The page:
In the Vajrayâna, the Tantric Vehicle, the use of wrathful manifestations of certain Buddhas is common practice. Not only in terms of the protection of the Dharma in general (its arising & abiding) and of one's personal Dharma practice (by the activity of so-called "Dharma Protectors", "Guardians of the Teachings" or "dharmapâlas" like Mahâkâla), but also as skillful means to embody & counter the extreme forces of the mind and of Nature, these wrathful deities pacify, enrich, control & destroy (use the four tantric activities). Their task is to assist the practitioner in dealing with the extreme perversities of the Dark Age ("Kali-Yuga"), rapidly transforming desire, empowering the mind to self-liberate negativity quickly & efficiently. This happens in the "black box" of internal alchemy, applying the multiplication of negatives to generate a positive. The blackness of this "box" implying the hidden, secret, intimate & private nature of this operation.

Appearing in great wrath, they nevertheless never depart from the Body of Truth, i.e. the realization of emptiness. If not, their practice in ritual would entail rebirth as a hell-being or as a desire god. Their terrifying complexion merely mimics (fakes) the negativity they seek to reverse. It invites afflictive desire, attracting it by way of horrible & highly "demonic" features (for like attracts like). However, it does not anchor any of this negativity in the apprehending mind(s) nor in the objects possessed. Once the toxic negativity is trapped in this dark retreat, it is swiftly "liberated" by way of the four tantric powers. Indeed, tantric "destruction", in accord with the Fourth Turning, is merely the intent & the skill to swiftly catapult a harmful being immediately into the state of enlightenment. This is the highest aim of Vajradhara, the Bearer of the Vajra, the supreme Tantra Guru, the tantric aspect of the Âdi-Buddha (besides Vajrasattva & Samantabhadra, respectively representing the sutric & suddenist aspects).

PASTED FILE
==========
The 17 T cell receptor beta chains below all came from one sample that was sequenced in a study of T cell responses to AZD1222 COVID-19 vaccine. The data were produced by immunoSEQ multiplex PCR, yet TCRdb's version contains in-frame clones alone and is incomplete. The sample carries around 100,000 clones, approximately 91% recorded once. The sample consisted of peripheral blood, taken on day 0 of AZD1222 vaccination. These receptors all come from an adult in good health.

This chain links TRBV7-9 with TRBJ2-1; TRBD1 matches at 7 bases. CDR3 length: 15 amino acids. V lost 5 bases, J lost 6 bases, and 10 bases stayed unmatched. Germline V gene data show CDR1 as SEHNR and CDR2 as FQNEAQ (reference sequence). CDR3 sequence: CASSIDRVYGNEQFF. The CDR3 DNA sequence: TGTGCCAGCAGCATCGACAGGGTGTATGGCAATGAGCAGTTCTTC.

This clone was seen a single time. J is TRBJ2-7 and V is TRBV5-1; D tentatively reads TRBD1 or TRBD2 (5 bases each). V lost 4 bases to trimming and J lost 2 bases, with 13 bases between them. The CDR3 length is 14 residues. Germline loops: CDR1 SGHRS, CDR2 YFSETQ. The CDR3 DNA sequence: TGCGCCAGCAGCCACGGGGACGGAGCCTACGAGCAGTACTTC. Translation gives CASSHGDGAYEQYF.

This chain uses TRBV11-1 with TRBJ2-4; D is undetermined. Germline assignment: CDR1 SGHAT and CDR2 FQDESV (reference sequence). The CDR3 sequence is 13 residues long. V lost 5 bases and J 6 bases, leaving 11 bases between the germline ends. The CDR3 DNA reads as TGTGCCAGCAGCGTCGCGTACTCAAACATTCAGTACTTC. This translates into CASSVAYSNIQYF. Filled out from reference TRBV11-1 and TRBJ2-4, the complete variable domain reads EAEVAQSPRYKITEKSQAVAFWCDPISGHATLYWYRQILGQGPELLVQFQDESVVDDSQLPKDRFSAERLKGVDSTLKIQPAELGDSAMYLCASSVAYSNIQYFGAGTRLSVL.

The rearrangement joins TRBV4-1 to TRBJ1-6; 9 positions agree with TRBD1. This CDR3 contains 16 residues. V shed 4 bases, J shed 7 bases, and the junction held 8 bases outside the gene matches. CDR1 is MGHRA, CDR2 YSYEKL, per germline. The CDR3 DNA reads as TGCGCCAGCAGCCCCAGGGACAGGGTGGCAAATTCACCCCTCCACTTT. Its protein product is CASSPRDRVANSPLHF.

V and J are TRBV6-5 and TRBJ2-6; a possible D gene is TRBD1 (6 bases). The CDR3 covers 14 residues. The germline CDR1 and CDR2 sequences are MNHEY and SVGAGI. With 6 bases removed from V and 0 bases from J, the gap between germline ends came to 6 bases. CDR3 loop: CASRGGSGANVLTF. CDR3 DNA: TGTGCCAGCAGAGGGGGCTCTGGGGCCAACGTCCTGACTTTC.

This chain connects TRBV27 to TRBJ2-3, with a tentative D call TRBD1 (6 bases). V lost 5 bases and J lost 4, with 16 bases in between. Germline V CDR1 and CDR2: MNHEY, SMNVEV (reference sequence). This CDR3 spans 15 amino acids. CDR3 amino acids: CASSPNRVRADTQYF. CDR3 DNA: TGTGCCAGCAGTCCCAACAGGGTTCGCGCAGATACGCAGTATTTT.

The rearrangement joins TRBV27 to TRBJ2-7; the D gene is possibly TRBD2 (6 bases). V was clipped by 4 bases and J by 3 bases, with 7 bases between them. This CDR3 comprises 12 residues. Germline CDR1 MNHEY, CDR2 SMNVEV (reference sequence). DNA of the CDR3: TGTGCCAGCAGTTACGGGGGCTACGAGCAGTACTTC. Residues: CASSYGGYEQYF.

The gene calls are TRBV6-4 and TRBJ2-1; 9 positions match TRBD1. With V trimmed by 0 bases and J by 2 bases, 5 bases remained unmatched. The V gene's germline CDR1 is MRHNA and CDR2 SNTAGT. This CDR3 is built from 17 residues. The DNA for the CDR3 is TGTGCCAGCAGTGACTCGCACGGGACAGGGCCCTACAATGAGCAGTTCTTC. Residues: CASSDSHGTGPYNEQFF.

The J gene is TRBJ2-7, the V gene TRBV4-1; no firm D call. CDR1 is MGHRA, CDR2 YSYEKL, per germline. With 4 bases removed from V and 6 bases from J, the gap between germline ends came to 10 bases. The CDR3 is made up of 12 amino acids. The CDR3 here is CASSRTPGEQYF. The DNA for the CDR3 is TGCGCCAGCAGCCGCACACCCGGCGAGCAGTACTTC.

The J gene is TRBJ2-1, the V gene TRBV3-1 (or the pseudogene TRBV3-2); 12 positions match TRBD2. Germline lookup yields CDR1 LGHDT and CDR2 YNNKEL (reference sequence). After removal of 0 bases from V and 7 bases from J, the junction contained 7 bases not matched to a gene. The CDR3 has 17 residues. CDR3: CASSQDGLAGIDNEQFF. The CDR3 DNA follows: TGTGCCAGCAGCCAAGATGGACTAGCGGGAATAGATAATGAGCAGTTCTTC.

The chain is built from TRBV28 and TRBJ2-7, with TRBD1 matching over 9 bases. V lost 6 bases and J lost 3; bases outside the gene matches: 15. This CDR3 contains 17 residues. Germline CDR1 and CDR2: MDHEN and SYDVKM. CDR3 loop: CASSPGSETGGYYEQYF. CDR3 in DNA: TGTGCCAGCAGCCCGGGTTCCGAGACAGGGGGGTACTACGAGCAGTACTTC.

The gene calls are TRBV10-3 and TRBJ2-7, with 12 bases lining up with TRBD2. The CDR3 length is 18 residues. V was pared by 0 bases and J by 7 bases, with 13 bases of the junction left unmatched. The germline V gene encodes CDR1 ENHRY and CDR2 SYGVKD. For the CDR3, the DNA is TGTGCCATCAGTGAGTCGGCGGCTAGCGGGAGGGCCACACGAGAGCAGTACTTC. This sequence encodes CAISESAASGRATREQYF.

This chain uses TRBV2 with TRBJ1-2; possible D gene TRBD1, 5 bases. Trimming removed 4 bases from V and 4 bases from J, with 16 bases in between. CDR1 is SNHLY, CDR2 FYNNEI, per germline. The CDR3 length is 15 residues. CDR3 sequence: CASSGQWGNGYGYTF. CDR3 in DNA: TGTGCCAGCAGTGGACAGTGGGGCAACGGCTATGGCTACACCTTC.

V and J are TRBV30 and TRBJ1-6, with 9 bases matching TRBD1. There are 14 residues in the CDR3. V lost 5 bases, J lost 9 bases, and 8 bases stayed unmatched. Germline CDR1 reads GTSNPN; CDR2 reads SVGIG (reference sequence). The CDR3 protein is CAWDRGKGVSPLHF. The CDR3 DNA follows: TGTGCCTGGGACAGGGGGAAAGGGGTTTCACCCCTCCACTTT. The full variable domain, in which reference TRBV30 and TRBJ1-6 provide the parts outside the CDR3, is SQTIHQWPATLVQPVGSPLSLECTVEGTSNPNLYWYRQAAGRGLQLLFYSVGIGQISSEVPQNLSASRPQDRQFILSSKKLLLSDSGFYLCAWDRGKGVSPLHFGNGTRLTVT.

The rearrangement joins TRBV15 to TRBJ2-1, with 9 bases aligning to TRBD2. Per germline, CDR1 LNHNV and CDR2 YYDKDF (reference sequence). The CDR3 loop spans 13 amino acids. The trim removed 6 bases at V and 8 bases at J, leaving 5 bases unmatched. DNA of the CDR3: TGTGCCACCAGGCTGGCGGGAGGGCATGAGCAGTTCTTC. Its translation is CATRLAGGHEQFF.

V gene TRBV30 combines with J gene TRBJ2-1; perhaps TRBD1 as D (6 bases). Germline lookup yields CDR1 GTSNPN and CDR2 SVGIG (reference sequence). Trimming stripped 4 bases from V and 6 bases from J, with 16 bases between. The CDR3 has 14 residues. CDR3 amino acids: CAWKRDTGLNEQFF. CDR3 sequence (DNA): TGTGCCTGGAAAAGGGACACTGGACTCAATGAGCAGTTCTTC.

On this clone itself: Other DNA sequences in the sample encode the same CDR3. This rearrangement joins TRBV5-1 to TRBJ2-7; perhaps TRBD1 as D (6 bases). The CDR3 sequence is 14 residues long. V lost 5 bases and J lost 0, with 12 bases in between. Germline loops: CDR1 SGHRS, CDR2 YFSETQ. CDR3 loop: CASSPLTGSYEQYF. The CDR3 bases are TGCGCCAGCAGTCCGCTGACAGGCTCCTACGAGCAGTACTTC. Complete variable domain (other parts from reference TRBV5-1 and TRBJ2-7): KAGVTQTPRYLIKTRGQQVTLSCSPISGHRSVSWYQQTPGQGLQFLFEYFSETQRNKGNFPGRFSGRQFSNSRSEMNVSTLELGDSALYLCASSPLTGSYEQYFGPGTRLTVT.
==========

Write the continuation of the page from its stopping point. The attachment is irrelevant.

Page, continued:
These wrathful deities manifest the "wrathful compassion" of the Buddhas, at times also used by spiritual teachers to aid remove hinderances & opposing forces from the intra-mental (inner) & extra-mental (outer) dimensions of the spiritual practice of their disciples. Mastering the skills to practice these deities is however not easy, nor quickly done.

The Fourth Turning, Tantra, while faster than the Third Turning, Sutra, remains limited by the conditions of Bodhicitta & the Bodhisattva Training.


© Wim van den Dungen
philo@sofiatopia.org l Acknowledgments l SiteMap l Bibliography

Mistakes are due to my own ignorance and not to the Buddhadharma.
May all who encounter the Dharma accumulate compassion & wisdom.
May sentient beings recognize their Buddha-nature and find true peace.



initiated : 29 XI 2008 - last update : 06 I 2012 - version n°1